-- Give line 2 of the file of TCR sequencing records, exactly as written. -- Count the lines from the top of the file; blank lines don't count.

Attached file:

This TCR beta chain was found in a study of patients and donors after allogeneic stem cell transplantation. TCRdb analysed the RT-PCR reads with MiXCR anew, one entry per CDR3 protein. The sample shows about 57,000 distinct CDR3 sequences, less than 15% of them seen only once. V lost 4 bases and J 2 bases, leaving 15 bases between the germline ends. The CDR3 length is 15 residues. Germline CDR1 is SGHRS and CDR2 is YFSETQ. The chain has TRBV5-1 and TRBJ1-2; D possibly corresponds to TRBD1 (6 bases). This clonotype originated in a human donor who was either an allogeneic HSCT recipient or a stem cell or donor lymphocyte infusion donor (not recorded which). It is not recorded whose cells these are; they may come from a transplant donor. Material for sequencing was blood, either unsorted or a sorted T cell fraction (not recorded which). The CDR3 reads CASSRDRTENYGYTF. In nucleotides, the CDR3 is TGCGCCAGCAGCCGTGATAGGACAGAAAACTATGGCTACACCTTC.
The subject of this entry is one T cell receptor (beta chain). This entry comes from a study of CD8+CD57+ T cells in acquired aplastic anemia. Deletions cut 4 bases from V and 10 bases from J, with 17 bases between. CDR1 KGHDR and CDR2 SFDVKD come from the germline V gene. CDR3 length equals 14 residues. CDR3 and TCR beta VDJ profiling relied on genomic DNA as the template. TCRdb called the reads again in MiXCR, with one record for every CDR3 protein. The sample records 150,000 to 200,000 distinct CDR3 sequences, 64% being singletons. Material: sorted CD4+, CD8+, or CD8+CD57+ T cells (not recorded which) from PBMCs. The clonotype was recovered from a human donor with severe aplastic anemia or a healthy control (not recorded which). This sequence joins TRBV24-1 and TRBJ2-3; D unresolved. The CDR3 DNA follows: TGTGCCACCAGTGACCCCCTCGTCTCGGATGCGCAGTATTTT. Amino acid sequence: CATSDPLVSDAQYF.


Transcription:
The subject of this entry is one T cell receptor (beta chain). This entry comes from a study of CD8+CD57+ T cells in acquired aplastic anemia. Deletions cut 4 bases from V and 10 bases from J, with 17 bases between. CDR1 KGHDR and CDR2 SFDVKD come from the germline V gene. CDR3 length equals 14 residues. CDR3 and TCR beta VDJ profiling relied on genomic DNA as the template. TCRdb called the reads again in MiXCR, with one record for every CDR3 protein. The sample records 150,000 to 200,000 distinct CDR3 sequences, 64% being singletons. Material: sorted CD4+, CD8+, or CD8+CD57+ T cells (not recorded which) from PBMCs. The clonotype was recovered from a human donor with severe aplastic anemia or a healthy control (not recorded which). This sequence joins TRBV24-1 and TRBJ2-3; D unresolved. The CDR3 DNA follows: TGTGCCACCAGTGACCCCCTCGTCTCGGATGCGCAGTATTTT. Amino acid sequence: CATSDPLVSDAQYF.